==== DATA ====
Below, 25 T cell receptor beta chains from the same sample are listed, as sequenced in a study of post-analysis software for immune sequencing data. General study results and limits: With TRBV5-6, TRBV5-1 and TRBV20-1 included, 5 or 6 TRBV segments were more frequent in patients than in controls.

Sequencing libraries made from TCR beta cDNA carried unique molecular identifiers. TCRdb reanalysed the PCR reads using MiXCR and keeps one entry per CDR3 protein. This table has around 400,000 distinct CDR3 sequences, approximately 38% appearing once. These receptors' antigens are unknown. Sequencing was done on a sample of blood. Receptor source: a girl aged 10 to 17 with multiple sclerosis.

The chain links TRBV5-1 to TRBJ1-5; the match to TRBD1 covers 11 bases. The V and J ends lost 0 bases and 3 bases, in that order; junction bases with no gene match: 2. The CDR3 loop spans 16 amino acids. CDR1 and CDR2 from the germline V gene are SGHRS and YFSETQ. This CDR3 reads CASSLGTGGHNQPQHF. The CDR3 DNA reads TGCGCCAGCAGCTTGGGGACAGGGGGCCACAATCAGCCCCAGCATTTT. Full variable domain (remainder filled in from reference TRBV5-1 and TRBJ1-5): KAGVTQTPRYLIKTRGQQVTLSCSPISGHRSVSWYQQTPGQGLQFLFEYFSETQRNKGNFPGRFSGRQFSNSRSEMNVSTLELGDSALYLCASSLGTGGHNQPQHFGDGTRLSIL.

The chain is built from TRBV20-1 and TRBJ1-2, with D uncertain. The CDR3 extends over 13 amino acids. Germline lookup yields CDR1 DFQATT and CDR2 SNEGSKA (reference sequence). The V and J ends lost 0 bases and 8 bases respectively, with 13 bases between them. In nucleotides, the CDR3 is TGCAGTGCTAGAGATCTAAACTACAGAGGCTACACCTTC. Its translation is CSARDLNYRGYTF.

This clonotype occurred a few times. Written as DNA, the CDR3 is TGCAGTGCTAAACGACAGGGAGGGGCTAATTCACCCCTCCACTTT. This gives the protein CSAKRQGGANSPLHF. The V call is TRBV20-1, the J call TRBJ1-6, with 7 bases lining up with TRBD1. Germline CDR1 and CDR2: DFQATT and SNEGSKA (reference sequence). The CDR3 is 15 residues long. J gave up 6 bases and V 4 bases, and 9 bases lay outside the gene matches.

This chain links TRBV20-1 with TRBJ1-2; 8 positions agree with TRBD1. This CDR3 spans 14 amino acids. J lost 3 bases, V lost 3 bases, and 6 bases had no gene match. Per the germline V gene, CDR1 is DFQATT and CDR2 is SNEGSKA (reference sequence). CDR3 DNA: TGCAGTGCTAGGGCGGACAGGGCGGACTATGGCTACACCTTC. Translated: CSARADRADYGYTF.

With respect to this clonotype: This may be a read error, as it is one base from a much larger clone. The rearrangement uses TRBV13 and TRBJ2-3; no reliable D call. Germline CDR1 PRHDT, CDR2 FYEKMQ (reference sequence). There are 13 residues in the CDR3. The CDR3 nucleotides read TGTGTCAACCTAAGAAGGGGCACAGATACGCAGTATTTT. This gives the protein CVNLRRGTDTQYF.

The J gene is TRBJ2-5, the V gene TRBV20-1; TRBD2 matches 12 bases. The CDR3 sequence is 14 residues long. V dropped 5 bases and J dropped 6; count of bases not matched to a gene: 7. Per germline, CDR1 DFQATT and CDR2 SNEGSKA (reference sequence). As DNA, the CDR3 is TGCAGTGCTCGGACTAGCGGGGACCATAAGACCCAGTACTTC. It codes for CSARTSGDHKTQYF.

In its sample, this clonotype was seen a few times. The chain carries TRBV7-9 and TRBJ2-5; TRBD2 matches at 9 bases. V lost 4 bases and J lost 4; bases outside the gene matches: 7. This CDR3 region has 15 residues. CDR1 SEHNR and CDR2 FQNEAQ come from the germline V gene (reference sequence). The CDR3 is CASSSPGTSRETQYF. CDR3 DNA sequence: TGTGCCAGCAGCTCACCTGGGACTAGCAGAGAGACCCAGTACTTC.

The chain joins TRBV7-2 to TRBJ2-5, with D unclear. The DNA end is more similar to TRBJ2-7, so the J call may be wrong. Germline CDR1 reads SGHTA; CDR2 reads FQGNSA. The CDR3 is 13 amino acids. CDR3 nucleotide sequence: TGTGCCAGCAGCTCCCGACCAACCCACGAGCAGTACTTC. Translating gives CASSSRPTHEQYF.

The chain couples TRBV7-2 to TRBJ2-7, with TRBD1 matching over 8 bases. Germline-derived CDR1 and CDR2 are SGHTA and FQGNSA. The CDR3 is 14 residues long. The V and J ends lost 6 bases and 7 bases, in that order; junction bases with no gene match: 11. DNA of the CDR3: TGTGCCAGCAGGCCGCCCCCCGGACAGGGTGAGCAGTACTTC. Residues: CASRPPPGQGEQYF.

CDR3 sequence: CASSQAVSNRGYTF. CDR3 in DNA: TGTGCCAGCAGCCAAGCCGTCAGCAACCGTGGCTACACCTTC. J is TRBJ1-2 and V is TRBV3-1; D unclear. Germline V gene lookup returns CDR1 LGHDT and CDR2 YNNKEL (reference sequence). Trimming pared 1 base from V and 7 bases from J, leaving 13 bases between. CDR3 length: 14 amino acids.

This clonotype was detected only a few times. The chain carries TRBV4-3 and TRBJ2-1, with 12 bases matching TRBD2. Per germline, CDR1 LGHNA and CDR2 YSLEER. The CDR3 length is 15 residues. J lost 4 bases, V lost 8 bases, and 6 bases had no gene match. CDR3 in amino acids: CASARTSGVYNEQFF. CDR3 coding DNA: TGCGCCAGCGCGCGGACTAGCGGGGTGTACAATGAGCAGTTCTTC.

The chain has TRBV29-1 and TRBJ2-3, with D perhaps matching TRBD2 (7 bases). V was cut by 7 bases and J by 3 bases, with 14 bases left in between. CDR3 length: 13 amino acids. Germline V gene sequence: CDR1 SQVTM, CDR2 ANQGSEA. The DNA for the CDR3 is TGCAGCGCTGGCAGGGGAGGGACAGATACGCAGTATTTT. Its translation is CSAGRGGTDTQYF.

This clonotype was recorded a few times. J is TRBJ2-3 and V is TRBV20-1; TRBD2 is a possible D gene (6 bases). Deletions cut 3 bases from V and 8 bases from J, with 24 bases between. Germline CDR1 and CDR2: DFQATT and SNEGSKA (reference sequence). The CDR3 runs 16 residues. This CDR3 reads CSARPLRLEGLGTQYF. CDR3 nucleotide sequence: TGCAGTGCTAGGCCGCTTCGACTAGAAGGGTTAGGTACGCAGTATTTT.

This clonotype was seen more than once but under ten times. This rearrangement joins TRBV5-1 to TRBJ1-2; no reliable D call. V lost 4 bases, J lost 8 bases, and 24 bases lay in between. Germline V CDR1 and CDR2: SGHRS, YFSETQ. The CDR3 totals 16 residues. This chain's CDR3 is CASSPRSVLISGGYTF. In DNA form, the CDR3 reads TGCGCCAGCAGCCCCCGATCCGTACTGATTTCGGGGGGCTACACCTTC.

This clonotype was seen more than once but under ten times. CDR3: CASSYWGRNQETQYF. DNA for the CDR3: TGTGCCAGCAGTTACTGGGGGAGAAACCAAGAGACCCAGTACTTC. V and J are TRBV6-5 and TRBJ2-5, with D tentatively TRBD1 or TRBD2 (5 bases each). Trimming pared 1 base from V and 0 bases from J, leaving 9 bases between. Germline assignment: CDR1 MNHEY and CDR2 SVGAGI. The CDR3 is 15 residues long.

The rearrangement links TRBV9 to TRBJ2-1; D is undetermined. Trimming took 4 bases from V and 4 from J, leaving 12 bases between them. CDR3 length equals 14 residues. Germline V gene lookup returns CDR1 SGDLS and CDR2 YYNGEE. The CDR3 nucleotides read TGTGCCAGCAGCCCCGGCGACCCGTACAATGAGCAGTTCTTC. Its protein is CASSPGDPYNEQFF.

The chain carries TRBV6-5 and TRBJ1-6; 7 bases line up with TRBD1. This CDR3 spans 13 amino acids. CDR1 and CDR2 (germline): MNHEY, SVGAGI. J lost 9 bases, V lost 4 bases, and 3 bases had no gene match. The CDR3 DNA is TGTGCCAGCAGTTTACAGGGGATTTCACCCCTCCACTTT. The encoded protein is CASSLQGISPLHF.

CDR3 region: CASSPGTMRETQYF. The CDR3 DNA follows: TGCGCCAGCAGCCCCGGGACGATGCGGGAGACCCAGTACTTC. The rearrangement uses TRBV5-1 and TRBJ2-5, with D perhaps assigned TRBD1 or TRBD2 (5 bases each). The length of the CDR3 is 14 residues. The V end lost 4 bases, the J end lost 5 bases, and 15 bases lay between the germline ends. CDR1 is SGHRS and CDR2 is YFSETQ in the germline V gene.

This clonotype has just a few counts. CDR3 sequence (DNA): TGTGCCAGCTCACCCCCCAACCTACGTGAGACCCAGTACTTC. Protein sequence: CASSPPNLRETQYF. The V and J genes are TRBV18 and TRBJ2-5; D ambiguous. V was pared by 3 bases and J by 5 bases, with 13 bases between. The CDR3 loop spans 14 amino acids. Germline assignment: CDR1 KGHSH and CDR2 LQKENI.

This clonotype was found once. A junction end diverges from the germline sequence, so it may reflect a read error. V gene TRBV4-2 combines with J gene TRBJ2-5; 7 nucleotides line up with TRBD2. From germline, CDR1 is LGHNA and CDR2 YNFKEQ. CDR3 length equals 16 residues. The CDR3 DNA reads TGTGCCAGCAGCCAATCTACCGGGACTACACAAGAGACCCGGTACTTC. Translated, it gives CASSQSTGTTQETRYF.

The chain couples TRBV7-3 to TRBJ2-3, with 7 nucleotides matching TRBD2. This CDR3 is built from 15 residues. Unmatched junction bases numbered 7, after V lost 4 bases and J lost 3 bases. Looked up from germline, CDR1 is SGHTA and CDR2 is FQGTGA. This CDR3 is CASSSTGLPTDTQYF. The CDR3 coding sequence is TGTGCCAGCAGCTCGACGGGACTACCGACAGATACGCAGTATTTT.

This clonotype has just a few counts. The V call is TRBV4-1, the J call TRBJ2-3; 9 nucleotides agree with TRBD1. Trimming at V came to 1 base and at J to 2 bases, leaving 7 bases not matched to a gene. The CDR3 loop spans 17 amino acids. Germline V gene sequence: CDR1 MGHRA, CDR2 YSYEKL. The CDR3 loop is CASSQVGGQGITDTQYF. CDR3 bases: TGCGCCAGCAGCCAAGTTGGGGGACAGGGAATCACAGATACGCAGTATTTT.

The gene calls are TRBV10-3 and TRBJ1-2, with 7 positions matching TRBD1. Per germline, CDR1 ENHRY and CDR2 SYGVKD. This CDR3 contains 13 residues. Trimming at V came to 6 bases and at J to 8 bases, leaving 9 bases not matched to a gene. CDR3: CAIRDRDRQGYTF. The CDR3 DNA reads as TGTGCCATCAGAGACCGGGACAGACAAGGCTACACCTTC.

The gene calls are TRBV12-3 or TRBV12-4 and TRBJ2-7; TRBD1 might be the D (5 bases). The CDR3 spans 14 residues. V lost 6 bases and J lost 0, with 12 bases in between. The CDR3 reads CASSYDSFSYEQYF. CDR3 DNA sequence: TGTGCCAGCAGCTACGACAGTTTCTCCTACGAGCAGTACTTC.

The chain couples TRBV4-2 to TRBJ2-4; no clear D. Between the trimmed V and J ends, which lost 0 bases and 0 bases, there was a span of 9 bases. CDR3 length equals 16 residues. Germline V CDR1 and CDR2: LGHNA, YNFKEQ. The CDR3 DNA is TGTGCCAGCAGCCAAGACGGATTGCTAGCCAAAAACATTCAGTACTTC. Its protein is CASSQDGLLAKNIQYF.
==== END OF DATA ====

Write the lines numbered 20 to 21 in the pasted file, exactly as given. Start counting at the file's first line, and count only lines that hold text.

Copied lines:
CDR3 region: CASSPGTMRETQYF. The CDR3 DNA follows: TGCGCCAGCAGCCCCGGGACGATGCGGGAGACCCAGTACTTC. The rearrangement uses TRBV5-1 and TRBJ2-5, with D perhaps assigned TRBD1 or TRBD2 (5 bases each). The length of the CDR3 is 14 residues. The V end lost 4 bases, the J end lost 5 bases, and 15 bases lay between the germline ends. CDR1 is SGHRS and CDR2 is YFSETQ in the germline V gene.

This clonotype has just a few counts. CDR3 sequence (DNA): TGTGCCAGCTCACCCCCCAACCTACGTGAGACCCAGTACTTC. Protein sequence: CASSPPNLRETQYF. The V and J genes are TRBV18 and TRBJ2-5; D ambiguous. V was pared by 3 bases and J by 5 bases, with 13 bases between. The CDR3 loop spans 14 amino acids. Germline assignment: CDR1 KGHSH and CDR2 LQKENI.